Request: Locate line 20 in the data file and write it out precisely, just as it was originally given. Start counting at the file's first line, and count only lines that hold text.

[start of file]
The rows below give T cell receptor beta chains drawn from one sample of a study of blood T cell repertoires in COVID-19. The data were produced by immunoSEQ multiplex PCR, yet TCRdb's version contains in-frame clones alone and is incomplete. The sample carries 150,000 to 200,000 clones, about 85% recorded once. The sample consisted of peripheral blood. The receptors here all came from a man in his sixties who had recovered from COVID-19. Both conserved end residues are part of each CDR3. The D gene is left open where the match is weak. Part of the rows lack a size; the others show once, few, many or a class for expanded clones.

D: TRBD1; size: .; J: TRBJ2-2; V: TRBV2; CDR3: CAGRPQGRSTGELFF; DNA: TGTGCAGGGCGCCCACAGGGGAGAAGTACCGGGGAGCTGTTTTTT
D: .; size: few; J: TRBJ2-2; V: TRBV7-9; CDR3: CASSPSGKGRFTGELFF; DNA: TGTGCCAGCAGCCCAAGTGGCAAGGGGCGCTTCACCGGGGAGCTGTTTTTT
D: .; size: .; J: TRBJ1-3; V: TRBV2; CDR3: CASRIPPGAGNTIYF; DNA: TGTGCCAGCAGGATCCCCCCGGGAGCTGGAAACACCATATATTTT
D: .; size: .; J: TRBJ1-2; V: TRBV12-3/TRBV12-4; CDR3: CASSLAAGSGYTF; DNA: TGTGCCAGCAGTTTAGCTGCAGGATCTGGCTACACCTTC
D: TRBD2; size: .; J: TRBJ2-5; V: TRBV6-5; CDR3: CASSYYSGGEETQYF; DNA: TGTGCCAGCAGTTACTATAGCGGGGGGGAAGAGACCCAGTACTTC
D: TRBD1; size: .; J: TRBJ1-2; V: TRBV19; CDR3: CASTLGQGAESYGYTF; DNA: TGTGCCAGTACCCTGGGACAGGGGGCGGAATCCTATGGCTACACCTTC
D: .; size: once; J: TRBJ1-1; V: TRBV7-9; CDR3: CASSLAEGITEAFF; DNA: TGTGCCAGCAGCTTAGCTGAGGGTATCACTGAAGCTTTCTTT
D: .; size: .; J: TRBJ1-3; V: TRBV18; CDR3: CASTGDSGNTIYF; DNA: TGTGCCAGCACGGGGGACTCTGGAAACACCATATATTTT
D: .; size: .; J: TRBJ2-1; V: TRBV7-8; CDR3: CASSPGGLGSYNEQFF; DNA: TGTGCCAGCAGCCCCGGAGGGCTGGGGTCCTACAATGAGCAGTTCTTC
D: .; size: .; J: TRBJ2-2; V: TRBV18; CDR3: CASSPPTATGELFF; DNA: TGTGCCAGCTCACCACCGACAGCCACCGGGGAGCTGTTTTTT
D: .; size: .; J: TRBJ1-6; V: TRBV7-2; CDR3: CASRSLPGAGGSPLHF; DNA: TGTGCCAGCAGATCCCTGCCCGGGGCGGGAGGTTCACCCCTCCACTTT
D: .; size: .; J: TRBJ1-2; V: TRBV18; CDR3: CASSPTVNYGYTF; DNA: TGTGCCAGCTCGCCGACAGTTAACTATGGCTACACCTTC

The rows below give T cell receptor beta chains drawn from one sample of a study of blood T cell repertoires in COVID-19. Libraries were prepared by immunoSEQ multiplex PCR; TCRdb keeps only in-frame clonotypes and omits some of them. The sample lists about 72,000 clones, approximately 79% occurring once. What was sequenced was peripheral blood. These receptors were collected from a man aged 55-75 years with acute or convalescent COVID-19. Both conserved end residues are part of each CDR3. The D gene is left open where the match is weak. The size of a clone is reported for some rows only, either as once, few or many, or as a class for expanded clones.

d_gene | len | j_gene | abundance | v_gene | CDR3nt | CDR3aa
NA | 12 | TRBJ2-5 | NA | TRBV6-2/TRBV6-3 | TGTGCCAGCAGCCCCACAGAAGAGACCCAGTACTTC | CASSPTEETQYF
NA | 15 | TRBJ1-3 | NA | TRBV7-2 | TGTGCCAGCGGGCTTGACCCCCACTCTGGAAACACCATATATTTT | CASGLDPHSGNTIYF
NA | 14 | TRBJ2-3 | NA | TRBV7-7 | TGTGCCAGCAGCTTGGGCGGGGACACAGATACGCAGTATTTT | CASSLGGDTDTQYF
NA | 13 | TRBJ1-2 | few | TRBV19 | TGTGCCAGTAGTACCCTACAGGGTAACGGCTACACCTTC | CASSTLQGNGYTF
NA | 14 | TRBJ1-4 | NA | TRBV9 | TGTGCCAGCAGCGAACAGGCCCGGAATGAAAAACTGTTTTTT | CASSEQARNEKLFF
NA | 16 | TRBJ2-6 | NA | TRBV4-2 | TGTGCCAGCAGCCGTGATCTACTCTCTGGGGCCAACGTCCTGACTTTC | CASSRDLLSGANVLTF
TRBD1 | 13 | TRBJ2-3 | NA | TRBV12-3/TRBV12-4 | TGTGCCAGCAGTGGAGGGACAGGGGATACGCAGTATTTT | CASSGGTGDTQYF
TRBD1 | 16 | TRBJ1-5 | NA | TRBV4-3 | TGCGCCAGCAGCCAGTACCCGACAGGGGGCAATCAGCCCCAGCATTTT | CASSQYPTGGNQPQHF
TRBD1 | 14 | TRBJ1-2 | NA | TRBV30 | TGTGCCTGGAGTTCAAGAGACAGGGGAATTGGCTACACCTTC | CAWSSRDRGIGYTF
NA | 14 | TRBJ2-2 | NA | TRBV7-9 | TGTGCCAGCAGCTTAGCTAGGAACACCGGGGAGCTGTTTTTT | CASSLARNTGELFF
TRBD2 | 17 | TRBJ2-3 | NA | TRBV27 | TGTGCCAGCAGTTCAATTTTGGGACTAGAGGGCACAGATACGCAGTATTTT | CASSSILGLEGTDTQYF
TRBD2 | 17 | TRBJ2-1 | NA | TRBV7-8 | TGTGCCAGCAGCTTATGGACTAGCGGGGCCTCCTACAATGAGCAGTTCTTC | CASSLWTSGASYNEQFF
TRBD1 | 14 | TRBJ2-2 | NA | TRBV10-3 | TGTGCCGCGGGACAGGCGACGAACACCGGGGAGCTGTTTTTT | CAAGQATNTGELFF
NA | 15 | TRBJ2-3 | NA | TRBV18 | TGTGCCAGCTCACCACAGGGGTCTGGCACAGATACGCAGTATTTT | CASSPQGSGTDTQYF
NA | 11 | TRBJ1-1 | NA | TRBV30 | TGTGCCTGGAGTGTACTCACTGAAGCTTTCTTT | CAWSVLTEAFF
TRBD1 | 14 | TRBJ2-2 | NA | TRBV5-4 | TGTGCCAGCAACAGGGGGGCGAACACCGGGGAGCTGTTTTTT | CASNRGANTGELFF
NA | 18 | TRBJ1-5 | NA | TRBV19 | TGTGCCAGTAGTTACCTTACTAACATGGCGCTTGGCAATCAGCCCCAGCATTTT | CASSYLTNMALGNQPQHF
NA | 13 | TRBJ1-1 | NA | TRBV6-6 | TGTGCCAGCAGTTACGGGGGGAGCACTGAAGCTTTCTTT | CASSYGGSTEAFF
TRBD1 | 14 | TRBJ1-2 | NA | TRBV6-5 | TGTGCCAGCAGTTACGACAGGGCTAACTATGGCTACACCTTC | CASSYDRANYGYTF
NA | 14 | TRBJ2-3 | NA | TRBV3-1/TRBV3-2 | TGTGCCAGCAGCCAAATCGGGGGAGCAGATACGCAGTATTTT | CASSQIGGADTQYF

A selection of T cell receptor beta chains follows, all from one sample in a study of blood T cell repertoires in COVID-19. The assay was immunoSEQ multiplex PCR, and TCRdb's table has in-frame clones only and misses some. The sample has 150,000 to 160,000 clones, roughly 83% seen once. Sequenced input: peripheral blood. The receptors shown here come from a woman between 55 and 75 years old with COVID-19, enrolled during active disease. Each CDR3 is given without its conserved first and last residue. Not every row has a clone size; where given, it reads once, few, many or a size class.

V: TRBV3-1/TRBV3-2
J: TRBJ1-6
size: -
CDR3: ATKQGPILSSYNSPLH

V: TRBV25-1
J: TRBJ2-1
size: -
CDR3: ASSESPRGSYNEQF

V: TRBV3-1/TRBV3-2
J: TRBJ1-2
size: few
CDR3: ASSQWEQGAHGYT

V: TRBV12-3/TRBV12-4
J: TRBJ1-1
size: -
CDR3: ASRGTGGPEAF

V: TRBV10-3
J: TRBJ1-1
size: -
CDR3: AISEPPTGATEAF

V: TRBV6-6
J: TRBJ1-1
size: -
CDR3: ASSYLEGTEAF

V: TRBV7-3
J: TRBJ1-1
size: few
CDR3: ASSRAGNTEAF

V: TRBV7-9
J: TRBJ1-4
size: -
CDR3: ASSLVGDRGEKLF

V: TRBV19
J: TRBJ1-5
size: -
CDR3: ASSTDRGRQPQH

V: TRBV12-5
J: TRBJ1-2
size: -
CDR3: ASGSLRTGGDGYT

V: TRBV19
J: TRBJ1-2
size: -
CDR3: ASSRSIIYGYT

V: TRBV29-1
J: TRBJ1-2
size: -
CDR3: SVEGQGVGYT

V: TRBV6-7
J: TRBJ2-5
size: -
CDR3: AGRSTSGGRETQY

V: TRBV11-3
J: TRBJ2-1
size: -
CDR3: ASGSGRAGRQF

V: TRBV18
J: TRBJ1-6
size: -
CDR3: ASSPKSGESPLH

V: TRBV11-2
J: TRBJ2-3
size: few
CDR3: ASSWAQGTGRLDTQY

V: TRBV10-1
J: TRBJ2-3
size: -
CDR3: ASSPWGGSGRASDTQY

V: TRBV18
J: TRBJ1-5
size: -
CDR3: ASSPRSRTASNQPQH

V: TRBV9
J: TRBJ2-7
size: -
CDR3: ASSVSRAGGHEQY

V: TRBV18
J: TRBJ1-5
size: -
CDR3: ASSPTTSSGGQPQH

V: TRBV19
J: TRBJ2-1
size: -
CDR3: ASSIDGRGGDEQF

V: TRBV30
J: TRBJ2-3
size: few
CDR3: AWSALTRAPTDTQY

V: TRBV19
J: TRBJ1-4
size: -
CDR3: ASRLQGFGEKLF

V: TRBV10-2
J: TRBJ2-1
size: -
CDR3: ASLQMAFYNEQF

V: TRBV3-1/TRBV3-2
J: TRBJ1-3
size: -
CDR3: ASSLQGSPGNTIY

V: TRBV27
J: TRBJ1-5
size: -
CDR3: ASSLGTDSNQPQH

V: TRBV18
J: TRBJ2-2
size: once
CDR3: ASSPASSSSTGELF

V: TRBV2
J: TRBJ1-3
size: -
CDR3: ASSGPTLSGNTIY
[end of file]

NA | 14 | TRBJ1-4 | NA | TRBV9 | TGTGCCAGCAGCGAACAGGCCCGGAATGAAAAACTGTTTTTT | CASSEQARNEKLFF